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With shades of Water for Elephants and True Grit, a stunning debut novel set in the Australian outback about a female horse thief, her bid for freedom, and the two men trying to capture her.
It is 1921. In a mountain-locked valley, Jessie is on the run.
Born wild and brave, by twenty-six she has already lived life as a circus rider, horse and cattle rustler, and convict. But on this fateful night she is just a woman wanting to survive though there is barely any life left in her.
Two men crash through the bushland, desperate to claim the reward on her head: one her lover, the other the law.
But as it has always been for Jessie, it is death, not a man, who is her closest pursuer and companion. And while all odds are stacked against her, there is one who will never give up on her—her own child, who awaits her.
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Courtney Collins lives on the Goulburn River in regional Victoria, Australia. The Untold is her first novel, and she is currently at work on her second novel.Excerpt. © Reprinted by permission. All rights reserved.:
If the dirt could speak, whose story would it tell? Would it
favor the ones who have knelt upon it, whose fingers have
split turning it over with their hands? Those who, in the
evening, would collapse weeping and bleeding into it as if the dirt
were their mother? Or would it favor those who seek to be far, far
from it, like birds screeching tearless through the sky?
This must be the longing of the dirt, for the ones who are suspended
Down here I have come to know two things: birds fall down
and dirt can wait. Eventually, teeth and skin and twists of bone will
all be given up to it. And one day those who seek to be high up and
far from it will find themselves planted like a gnarly root in its
dark, tight soil. Just as I have.
This must be the lesson of the dirt.
Morning of my birth. My mother was digging. Soot-covered
and bloody. If you could not see her, you would have surely smelt
her in this dark. I was trussed to her in a torn-up sheet. Rain and
wind scoured us from both sides, but she went on digging. Her
heart was in my ear. I pushed my face into the fan of her ribs and
tasted her. She tasted of rust and death.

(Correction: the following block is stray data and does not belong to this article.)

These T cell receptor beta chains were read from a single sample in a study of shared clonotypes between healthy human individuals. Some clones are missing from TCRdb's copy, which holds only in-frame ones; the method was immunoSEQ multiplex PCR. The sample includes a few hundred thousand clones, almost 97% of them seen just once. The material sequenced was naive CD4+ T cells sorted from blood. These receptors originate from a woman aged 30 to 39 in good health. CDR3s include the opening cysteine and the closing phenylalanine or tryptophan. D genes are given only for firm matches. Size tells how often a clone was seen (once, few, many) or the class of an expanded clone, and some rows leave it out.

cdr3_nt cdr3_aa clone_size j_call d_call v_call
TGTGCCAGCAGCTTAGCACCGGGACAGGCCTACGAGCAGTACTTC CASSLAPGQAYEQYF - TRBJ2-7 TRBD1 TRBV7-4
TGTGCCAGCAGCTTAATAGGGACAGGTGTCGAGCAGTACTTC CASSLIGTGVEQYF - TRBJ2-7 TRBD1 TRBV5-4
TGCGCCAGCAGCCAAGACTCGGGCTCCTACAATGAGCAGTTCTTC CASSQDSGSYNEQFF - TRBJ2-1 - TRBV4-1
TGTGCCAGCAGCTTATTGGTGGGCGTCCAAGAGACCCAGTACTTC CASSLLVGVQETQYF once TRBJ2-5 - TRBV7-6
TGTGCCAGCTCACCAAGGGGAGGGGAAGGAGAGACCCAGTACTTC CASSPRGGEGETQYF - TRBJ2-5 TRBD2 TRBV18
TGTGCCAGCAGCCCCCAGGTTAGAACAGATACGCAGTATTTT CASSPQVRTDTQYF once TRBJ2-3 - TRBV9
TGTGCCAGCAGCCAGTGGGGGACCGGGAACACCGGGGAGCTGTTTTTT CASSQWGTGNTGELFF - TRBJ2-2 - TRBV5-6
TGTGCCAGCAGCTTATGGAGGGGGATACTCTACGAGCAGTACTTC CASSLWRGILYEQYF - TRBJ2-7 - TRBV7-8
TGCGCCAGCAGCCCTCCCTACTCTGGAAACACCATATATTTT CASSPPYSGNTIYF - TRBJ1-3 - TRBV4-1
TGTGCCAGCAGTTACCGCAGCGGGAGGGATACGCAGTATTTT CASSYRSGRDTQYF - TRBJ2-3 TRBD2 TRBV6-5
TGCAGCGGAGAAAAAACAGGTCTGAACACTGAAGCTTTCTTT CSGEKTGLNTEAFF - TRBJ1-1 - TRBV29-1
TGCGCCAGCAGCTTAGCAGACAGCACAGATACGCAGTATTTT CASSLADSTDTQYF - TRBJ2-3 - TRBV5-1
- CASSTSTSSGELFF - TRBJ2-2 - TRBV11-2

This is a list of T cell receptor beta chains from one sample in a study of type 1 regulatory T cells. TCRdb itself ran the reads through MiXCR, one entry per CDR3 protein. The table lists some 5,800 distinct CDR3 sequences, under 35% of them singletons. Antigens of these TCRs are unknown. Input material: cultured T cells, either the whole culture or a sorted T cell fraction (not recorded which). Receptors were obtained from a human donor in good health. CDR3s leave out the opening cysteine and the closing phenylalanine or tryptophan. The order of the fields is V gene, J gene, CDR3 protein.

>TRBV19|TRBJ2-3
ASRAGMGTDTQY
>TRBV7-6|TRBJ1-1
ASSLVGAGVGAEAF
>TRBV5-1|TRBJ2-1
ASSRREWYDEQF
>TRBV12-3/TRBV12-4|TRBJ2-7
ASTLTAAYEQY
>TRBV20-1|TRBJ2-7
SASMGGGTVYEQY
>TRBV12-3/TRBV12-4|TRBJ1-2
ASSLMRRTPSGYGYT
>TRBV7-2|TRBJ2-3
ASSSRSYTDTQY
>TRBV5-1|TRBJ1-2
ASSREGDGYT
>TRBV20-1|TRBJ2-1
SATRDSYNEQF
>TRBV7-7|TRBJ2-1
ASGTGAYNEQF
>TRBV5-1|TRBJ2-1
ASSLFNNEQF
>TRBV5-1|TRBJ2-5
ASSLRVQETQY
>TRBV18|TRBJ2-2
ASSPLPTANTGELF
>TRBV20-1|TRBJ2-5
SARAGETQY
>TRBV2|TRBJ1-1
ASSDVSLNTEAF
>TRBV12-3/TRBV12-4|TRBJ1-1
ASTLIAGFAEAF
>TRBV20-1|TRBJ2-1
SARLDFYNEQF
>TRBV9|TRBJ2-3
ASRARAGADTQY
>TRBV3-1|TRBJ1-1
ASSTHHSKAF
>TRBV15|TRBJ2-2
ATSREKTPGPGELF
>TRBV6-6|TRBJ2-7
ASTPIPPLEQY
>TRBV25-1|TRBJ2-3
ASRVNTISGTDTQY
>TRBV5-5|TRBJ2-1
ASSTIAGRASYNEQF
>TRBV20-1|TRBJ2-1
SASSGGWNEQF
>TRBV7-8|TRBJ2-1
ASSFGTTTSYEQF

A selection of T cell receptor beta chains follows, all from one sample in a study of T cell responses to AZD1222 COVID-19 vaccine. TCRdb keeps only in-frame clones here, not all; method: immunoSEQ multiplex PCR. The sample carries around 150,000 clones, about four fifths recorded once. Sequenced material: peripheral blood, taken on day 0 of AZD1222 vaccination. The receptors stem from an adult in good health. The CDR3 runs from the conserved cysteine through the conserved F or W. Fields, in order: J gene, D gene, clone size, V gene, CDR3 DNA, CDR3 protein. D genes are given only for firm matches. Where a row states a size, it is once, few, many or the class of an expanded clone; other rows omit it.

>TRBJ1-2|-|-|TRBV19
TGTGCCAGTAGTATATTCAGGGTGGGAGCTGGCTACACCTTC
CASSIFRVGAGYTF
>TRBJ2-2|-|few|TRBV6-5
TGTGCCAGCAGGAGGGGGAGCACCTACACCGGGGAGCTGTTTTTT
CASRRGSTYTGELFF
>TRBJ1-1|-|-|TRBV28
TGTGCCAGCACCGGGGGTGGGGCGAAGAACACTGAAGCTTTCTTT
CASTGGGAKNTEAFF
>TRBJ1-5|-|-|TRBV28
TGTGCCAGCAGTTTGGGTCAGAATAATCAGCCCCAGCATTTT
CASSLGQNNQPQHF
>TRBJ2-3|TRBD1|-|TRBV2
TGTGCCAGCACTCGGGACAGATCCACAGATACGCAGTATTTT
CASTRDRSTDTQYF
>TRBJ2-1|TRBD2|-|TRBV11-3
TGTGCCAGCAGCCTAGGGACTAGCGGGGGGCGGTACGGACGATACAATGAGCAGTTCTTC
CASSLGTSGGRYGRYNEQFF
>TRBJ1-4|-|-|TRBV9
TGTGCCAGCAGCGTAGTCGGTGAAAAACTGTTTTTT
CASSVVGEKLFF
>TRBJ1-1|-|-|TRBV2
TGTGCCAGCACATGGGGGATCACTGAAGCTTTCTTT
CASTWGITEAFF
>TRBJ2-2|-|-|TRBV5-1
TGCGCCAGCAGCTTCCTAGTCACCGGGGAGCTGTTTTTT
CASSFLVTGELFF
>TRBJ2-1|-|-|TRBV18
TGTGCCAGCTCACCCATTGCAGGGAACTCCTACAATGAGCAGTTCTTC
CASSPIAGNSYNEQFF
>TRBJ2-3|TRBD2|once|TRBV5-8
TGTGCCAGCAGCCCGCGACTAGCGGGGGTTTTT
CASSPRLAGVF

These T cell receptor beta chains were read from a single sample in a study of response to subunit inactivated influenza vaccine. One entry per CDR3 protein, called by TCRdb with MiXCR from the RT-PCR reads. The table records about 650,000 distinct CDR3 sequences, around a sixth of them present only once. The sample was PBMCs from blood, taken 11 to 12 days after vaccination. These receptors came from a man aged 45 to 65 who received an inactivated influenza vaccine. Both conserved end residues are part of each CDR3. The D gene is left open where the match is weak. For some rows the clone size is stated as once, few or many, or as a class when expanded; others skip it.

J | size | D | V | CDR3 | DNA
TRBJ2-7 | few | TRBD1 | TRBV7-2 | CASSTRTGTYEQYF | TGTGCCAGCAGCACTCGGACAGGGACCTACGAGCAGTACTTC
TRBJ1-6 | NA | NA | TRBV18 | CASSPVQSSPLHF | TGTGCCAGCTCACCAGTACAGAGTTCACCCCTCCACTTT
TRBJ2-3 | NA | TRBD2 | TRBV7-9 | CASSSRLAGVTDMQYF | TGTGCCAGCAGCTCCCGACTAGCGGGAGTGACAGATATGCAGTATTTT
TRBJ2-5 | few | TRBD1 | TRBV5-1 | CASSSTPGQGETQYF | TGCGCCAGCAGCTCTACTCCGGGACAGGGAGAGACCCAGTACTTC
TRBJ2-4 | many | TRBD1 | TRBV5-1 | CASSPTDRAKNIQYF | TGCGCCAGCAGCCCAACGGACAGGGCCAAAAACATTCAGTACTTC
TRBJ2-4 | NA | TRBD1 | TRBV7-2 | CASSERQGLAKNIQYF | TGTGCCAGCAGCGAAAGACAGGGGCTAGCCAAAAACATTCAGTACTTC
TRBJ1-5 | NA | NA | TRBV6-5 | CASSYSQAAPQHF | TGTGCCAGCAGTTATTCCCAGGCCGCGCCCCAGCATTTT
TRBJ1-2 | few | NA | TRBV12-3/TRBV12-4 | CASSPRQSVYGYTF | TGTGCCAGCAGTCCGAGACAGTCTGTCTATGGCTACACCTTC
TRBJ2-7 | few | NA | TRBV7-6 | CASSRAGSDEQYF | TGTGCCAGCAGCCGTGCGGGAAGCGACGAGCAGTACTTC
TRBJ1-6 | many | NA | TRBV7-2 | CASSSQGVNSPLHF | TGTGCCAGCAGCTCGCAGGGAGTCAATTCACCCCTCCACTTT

In the wind, in the squall, I became an encumbrance. She set
me on the ground beside her horse. Cold on my back and wet, I
could see my breath breathe out. Beside me, her horse was sinking
into the mud. I watched him with one eye as he tried to recover his
hooves. I knew if he trod on me he would surely flatten my head
like a plate.
Morning of my birth, there were no stars in the sky. My mother
went on digging. A pile of dirt rose around her until it was just her
arms, her shoulders, her hair, sweeping in and out of the dark while
her horse coughed and whined above me.
When she finally arched herself out of the hole in the ground
she looked like the wrecked figurehead on a ship’s bow. Hopeful as
I was, I thought we might take off again, although I knew there
was no boat or raft to carry us, only Houdini, her spooked horse.
And from where we had come, there was no returning.
She stood above me, her hair willowy strips, the rain as heavy
as stones. Finally, she stooped to pick me up and I felt her hand
beneath my back. She brought me to her chest, kissed my muddied
head. Again, I pushed my face into the bony hollow of her chest
and breathed my mother in.
Morning of my birth, my mother buried me in a hole that
was two feet deep. Strong though she was, she was weak from my
birth, and as she dug, the wind filled the hole with leaves and
the rain collapsed it with mud so all that was left was a wet and
When the sun inched awkwardly up she lowered me into the
grave. Then, lying prone on the earth, she stroked my head and
sang to me. I had never, in my short life, heard her sing. She sang
to me until the song got caught in her throat. Even as she bawled
and spluttered, her open hand covered my body like the warmest
I had an instinct then to take her song and sing it back to her,
and I opened my mouth wide to make a sound, but instead of air
there was only fluid and as I gasped I felt my lungs fold in. In that
first light of morning my body contorted and I saw my own fingers
reaching up to her, desperate things.
She held them and I felt them still and I felt them collapse. And
then she said, Sh, sh, my darling. And then she slit my throat.
I should not have seen the sky turn pink or the day seep in.
I should not have seen my mother’s pale arms sweep out and heap
wet earth upon me or the screeching white birds fan out over her
But I did.
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